Jobe’z World Is a Bizarrely Comic Descent Into Drug-Induced Mayhem

Jobe’z World

Few films that have landed in my radar have been as bold or surreal as Michael M. Bilandic’s second feature, Jobe’z World. During its quick, 67-minute runtime, its strange, roving protagonist, Jobe (played with apt disaffectedness by Jason Grisell), and the even stranger group of characters with whom he interacts struck a chord.

Although Jobe’z World is certainly a character-driven film, it operates way more on mood and atmosphere, exhibited via the drone-like sound design and dark, after-hours cinematography. Yet Bilandic efficiently moves the story along on his micro budget, and part of that has to do with his strong cast. Through his job as a drug courier, Jobe deals with a fisherman (played by Owen Kline) with dreams of becoming a standup comedian; a molly-popping survivalist (Stephen Payne); and a high-brow, Wellesian actor named Royce David Leslie (Theodore Bouloukos—a standout among the cast) who is revered for his lengthy list of cinematic performances and talents. The plot, however, is sparse. Less forgiving moviegoers won’t have much patience for the extended dialogue or the characters’ one-dimensionality. But these elements contribute to Bilandic’s darkly comic, fever dream-like concoction, which, in the end, makes for a compelling watch.

As the title suggests, we’re put in Jobe’s world, privy to his inner ruminations on the universe, his daily frustrations, and whatever he’s feeling at the moment. The film begins with a cosmic light show narrated in Jobe’s pithy banter. As nebulas bounce across the screen, Jobe muses, “Man, look at all this bonkers shit.” An aging, thirtysomething slacker who threw away his shot at being a professional roller skater in his youth thanks to excessive partying, Jobe works as a drug courier for a mysterious company. (Footnote: One casualty of Bilandic’s low budget is the unfortunate look of the company—basically a bare room with a desk—but it somehow all ties into the film’s overall surrealist tone.)

During a 24-hour time span, Jobe roller-skates across Manhattan to meet various clients, to whom Jobe remarks that he’s in a hurry because he needs to pick up his mom from John F. Kennedy airport that night. But an urgent call from the company commands Jobe to make a late-night delivery to Jobe’s favorite actor of all time. The drug: medical-grade propofol, which is “worse than what killed Michael Jackson and Prince put together.”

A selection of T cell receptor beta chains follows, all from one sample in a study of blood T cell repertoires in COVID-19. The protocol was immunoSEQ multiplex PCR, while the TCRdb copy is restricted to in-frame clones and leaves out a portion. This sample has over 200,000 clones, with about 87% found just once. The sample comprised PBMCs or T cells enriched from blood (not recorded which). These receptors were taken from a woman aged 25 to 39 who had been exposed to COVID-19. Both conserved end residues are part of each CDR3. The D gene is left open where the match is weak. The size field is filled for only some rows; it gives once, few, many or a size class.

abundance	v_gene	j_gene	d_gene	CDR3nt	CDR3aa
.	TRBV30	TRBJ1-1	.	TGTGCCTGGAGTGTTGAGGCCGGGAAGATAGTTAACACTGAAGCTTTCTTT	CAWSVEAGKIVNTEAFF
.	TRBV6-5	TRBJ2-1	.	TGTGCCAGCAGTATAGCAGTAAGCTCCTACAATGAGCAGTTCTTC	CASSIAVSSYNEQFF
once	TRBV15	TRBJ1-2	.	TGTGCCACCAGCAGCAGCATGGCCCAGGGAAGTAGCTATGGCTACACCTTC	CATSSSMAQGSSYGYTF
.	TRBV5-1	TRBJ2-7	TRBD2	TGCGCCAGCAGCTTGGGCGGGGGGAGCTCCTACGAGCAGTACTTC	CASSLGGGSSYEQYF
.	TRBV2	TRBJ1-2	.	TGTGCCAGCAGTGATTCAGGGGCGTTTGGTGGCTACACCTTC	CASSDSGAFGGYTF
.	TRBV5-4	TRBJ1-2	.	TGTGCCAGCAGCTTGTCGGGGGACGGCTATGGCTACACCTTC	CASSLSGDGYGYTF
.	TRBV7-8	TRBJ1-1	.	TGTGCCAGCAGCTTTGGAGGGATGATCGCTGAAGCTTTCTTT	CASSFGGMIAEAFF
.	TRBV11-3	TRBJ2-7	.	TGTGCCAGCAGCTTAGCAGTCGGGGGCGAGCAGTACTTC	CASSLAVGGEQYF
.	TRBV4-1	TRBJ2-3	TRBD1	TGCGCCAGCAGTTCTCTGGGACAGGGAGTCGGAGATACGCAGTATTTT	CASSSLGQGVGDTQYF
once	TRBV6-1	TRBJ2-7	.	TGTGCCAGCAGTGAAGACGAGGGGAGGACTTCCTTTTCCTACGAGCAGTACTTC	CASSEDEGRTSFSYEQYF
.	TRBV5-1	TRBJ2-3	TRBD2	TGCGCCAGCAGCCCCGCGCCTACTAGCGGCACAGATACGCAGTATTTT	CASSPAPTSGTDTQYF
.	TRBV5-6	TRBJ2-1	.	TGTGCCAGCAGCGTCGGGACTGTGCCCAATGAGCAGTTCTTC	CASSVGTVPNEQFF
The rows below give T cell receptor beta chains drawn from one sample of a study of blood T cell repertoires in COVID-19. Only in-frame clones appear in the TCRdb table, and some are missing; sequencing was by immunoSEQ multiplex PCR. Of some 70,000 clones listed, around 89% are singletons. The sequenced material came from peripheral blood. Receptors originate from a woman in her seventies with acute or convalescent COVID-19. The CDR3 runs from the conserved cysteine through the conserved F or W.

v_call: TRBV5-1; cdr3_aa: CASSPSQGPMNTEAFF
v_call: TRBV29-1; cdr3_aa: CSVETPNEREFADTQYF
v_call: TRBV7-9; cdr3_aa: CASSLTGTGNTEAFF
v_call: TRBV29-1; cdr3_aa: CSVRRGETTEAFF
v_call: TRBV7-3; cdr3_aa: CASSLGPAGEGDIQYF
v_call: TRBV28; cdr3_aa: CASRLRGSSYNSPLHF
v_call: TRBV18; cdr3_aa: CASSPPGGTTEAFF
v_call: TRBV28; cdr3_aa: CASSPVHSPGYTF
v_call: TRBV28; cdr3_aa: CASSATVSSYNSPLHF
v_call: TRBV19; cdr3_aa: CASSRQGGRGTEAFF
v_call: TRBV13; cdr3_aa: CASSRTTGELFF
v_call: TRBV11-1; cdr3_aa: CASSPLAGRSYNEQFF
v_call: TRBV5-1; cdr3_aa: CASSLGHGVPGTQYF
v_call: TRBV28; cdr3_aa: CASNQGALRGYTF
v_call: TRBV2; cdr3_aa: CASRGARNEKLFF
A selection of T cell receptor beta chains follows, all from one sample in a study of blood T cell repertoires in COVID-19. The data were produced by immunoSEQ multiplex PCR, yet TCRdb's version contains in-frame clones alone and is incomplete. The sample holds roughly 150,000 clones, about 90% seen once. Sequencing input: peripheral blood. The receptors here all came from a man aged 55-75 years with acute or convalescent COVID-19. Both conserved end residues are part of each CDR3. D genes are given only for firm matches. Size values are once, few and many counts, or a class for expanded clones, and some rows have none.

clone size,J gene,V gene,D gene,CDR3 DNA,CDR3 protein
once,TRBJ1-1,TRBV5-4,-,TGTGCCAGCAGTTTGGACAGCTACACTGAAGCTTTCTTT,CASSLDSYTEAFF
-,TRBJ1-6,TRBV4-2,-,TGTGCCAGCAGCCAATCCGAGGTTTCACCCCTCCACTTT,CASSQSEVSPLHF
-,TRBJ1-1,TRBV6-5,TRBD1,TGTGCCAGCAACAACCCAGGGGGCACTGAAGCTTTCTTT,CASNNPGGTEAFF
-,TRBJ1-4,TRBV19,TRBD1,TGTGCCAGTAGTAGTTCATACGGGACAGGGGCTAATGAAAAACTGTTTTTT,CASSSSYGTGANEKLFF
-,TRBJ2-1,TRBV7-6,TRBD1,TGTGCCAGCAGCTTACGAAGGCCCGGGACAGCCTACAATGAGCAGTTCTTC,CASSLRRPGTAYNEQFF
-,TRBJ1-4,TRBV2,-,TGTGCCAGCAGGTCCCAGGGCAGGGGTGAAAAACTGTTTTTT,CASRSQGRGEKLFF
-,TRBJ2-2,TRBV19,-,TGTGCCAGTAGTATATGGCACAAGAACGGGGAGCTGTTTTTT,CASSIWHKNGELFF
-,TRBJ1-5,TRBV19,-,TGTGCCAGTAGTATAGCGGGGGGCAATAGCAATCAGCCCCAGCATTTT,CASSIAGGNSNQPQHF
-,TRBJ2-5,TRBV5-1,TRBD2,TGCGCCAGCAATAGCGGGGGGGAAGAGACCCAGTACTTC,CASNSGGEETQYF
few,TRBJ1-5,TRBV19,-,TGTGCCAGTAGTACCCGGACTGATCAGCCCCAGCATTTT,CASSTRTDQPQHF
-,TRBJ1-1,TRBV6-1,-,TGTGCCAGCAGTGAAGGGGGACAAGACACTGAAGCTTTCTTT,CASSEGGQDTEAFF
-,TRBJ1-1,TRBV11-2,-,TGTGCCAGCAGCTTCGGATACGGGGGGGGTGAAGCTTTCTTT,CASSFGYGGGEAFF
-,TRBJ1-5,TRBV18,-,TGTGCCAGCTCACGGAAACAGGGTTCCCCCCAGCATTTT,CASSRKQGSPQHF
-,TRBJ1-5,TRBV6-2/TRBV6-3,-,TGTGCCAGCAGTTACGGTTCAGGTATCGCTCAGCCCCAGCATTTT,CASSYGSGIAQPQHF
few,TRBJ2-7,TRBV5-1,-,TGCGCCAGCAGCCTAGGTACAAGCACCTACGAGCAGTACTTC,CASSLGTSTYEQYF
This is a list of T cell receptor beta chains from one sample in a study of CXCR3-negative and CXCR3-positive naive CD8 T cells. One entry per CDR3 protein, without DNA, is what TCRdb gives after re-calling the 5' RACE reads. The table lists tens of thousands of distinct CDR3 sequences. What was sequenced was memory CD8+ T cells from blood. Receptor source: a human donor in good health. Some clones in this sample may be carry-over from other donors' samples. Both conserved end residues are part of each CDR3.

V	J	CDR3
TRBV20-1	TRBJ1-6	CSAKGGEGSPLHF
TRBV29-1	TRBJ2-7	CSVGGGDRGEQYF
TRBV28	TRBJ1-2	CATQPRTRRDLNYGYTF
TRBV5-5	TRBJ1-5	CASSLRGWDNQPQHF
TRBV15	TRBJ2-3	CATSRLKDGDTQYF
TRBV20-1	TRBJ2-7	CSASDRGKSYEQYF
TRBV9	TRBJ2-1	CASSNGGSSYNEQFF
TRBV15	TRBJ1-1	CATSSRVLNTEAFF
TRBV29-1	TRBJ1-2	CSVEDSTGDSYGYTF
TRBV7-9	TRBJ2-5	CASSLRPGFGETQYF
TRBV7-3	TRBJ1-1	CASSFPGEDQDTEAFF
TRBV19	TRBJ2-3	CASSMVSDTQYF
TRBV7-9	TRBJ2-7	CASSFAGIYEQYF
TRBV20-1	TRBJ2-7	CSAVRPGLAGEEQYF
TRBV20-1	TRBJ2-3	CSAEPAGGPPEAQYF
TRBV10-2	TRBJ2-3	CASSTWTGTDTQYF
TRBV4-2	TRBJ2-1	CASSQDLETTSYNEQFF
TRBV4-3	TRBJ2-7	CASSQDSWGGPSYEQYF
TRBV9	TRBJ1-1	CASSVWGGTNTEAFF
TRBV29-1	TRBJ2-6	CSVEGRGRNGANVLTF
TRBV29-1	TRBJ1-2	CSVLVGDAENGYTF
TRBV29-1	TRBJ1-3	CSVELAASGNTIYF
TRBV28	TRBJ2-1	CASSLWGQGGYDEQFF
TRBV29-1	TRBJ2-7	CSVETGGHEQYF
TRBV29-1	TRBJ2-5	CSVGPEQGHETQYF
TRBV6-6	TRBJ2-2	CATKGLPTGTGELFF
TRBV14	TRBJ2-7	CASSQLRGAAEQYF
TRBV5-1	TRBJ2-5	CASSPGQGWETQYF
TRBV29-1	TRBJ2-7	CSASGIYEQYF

Jobe books it to Leslie’s apartment, where he and the famed thespian seemingly hit it off, so much so that Jobe excitedly hands Leslie a copy of his hand-drawn comic zine about an intergalactic raver DJ named Cosmic Steven. The humble, unassuming Leslie philosophizes about his career, bemoaning how he’d love to be remembered for a role that cements his legacy. Afterward, Jobe books it to JFK to retrieve his mother, and in the taxi ride to her hotel is where Jobe learns the devastating news: Leslie died from a drug overdose, and in his last hours alive, he broadcast a live video of his drug-induced freakout, name-dropping Jobe and the Cosmic Steven comic. Essentially an accessory to Leslie’s death, Jobe spends the night hiding from all manner of cops and paparazzi by traversing the streets.

Jobe’z World may rely more on atmosphere than plot, but at least the atmosphere is captured well. Cinematographer Sean Price Williams, acclaimed for his documentary- and narrative-feature work (and who also has a small role onscreen), matches the frenetic energy of Jobe’s roller-skating scenes with an equally frenetic camera. Likewise, he funnels various ambient light sources from each scene to create a slightly saturated, colorful look. Because of the constantly dim lighting, viewers never know what time it is, adding to the dreamlike vibe.

I found a lot to like in the disparate characters, each of whom displayed a presence and humor all their own. Grisell, a noted indie actor and producer in his own right, plays Jobe with a weird flamboyance fitting for his aging-hipster character, but his timid demeanor and downcast eyes suggest a real vulnerability. In his New Yorker review of this film, Richard Brody called Bouloukos a contender for Best Supporting Actor for his performance as Leslie, and I’m inclined to agree; Bouloukos has a knack for standing out without chewing the scenery.

Jobe’z World may not benefit from wide distribution because of its out-there nature and low-budget look, so chances to see it may be slim until it lands on a streaming platform. Maybe there, a cult status will develop, paving the way for more from Bilandic’s imagination. What could he dream up next?

Jobe’z World was written and directed by Michael M. Bilandic; and stars Jason Grisell, Theodore Bouloukos, Owen Kline and Stephen Payne.

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